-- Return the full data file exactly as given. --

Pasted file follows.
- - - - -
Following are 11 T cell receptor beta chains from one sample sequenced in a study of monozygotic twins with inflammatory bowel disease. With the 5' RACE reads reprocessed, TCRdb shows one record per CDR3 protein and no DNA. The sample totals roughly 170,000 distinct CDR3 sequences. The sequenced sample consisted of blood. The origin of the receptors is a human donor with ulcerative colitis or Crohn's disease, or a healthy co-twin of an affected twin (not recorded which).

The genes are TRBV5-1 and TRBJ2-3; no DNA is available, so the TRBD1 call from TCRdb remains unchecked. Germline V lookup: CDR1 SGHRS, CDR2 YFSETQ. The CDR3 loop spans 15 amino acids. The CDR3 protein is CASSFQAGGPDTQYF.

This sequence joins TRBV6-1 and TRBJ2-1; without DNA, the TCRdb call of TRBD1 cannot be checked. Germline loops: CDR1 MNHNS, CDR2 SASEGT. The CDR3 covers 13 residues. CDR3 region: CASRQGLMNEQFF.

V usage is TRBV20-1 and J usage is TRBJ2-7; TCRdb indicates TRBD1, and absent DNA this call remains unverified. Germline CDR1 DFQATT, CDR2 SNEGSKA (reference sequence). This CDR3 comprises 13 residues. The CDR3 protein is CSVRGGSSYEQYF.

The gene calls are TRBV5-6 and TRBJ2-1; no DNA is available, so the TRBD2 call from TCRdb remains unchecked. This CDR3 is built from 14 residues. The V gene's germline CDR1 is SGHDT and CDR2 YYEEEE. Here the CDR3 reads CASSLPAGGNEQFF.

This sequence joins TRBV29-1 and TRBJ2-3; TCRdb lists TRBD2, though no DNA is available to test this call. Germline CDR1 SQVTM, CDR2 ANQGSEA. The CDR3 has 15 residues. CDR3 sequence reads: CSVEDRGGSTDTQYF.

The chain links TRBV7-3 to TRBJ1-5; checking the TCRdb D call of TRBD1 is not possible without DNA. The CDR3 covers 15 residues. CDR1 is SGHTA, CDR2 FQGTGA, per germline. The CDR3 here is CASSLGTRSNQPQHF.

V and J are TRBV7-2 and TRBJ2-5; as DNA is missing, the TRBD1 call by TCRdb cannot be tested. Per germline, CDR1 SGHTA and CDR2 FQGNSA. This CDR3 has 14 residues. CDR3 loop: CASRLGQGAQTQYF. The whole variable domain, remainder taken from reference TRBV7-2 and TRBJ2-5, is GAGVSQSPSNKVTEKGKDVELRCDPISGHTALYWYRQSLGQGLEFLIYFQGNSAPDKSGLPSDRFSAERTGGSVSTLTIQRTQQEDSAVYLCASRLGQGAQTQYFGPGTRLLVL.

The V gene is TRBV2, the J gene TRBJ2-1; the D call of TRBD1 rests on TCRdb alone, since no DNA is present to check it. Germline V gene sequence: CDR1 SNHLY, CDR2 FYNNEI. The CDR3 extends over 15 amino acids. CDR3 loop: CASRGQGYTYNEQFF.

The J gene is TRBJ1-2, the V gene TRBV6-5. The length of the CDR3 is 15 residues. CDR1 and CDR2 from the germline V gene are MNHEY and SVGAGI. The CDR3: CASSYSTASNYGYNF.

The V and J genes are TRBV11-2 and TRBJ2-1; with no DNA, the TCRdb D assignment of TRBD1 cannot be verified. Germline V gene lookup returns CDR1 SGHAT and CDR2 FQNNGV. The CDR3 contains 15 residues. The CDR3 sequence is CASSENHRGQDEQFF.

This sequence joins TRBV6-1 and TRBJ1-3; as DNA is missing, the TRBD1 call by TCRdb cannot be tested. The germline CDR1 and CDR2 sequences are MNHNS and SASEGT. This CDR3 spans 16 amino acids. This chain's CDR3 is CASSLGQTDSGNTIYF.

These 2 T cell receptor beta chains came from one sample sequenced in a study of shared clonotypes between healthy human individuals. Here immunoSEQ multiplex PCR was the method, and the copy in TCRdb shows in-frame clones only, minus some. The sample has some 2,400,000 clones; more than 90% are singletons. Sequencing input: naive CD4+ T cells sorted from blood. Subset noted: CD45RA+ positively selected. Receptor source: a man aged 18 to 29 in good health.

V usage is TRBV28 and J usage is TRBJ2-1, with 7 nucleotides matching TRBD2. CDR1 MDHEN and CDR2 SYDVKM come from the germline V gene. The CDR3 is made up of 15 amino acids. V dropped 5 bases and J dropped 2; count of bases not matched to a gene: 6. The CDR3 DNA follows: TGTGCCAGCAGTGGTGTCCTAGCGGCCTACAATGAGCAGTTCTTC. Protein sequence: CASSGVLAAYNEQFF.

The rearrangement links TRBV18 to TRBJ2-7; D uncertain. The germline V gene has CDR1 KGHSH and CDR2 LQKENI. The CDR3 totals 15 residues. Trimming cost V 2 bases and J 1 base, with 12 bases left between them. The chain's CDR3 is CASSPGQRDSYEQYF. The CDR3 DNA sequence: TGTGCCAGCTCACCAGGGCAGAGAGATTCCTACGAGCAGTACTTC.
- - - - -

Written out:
Following are 11 T cell receptor beta chains from one sample sequenced in a study of monozygotic twins with inflammatory bowel disease. With the 5' RACE reads reprocessed, TCRdb shows one record per CDR3 protein and no DNA. The sample totals roughly 170,000 distinct CDR3 sequences. The sequenced sample consisted of blood. The origin of the receptors is a human donor with ulcerative colitis or Crohn's disease, or a healthy co-twin of an affected twin (not recorded which).

The genes are TRBV5-1 and TRBJ2-3; no DNA is available, so the TRBD1 call from TCRdb remains unchecked. Germline V lookup: CDR1 SGHRS, CDR2 YFSETQ. The CDR3 loop spans 15 amino acids. The CDR3 protein is CASSFQAGGPDTQYF.

This sequence joins TRBV6-1 and TRBJ2-1; without DNA, the TCRdb call of TRBD1 cannot be checked. Germline loops: CDR1 MNHNS, CDR2 SASEGT. The CDR3 covers 13 residues. CDR3 region: CASRQGLMNEQFF.

V usage is TRBV20-1 and J usage is TRBJ2-7; TCRdb indicates TRBD1, and absent DNA this call remains unverified. Germline CDR1 DFQATT, CDR2 SNEGSKA (reference sequence). This CDR3 comprises 13 residues. The CDR3 protein is CSVRGGSSYEQYF.

The gene calls are TRBV5-6 and TRBJ2-1; no DNA is available, so the TRBD2 call from TCRdb remains unchecked. This CDR3 is built from 14 residues. The V gene's germline CDR1 is SGHDT and CDR2 YYEEEE. Here the CDR3 reads CASSLPAGGNEQFF.

This sequence joins TRBV29-1 and TRBJ2-3; TCRdb lists TRBD2, though no DNA is available to test this call. Germline CDR1 SQVTM, CDR2 ANQGSEA. The CDR3 has 15 residues. CDR3 sequence reads: CSVEDRGGSTDTQYF.

The chain links TRBV7-3 to TRBJ1-5; checking the TCRdb D call of TRBD1 is not possible without DNA. The CDR3 covers 15 residues. CDR1 is SGHTA, CDR2 FQGTGA, per germline. The CDR3 here is CASSLGTRSNQPQHF.

V and J are TRBV7-2 and TRBJ2-5; as DNA is missing, the TRBD1 call by TCRdb cannot be tested. Per germline, CDR1 SGHTA and CDR2 FQGNSA. This CDR3 has 14 residues. CDR3 loop: CASRLGQGAQTQYF. The whole variable domain, remainder taken from reference TRBV7-2 and TRBJ2-5, is GAGVSQSPSNKVTEKGKDVELRCDPISGHTALYWYRQSLGQGLEFLIYFQGNSAPDKSGLPSDRFSAERTGGSVSTLTIQRTQQEDSAVYLCASRLGQGAQTQYFGPGTRLLVL.

The V gene is TRBV2, the J gene TRBJ2-1; the D call of TRBD1 rests on TCRdb alone, since no DNA is present to check it. Germline V gene sequence: CDR1 SNHLY, CDR2 FYNNEI. The CDR3 extends over 15 amino acids. CDR3 loop: CASRGQGYTYNEQFF.

The J gene is TRBJ1-2, the V gene TRBV6-5. The length of the CDR3 is 15 residues. CDR1 and CDR2 from the germline V gene are MNHEY and SVGAGI. The CDR3: CASSYSTASNYGYNF.

The V and J genes are TRBV11-2 and TRBJ2-1; with no DNA, the TCRdb D assignment of TRBD1 cannot be verified. Germline V gene lookup returns CDR1 SGHAT and CDR2 FQNNGV. The CDR3 contains 15 residues. The CDR3 sequence is CASSENHRGQDEQFF.

This sequence joins TRBV6-1 and TRBJ1-3; as DNA is missing, the TRBD1 call by TCRdb cannot be tested. The germline CDR1 and CDR2 sequences are MNHNS and SASEGT. This CDR3 spans 16 amino acids. This chain's CDR3 is CASSLGQTDSGNTIYF.

These 2 T cell receptor beta chains came from one sample sequenced in a study of shared clonotypes between healthy human individuals. Here immunoSEQ multiplex PCR was the method, and the copy in TCRdb shows in-frame clones only, minus some. The sample has some 2,400,000 clones; more than 90% are singletons. Sequencing input: naive CD4+ T cells sorted from blood. Subset noted: CD45RA+ positively selected. Receptor source: a man aged 18 to 29 in good health.

V usage is TRBV28 and J usage is TRBJ2-1, with 7 nucleotides matching TRBD2. CDR1 MDHEN and CDR2 SYDVKM come from the germline V gene. The CDR3 is made up of 15 amino acids. V dropped 5 bases and J dropped 2; count of bases not matched to a gene: 6. The CDR3 DNA follows: TGTGCCAGCAGTGGTGTCCTAGCGGCCTACAATGAGCAGTTCTTC. Protein sequence: CASSGVLAAYNEQFF.

The rearrangement links TRBV18 to TRBJ2-7; D uncertain. The germline V gene has CDR1 KGHSH and CDR2 LQKENI. The CDR3 totals 15 residues. Trimming cost V 2 bases and J 1 base, with 12 bases left between them. The chain's CDR3 is CASSPGQRDSYEQYF. The CDR3 DNA sequence: TGTGCCAGCTCACCAGGGCAGAGAGATTCCTACGAGCAGTACTTC.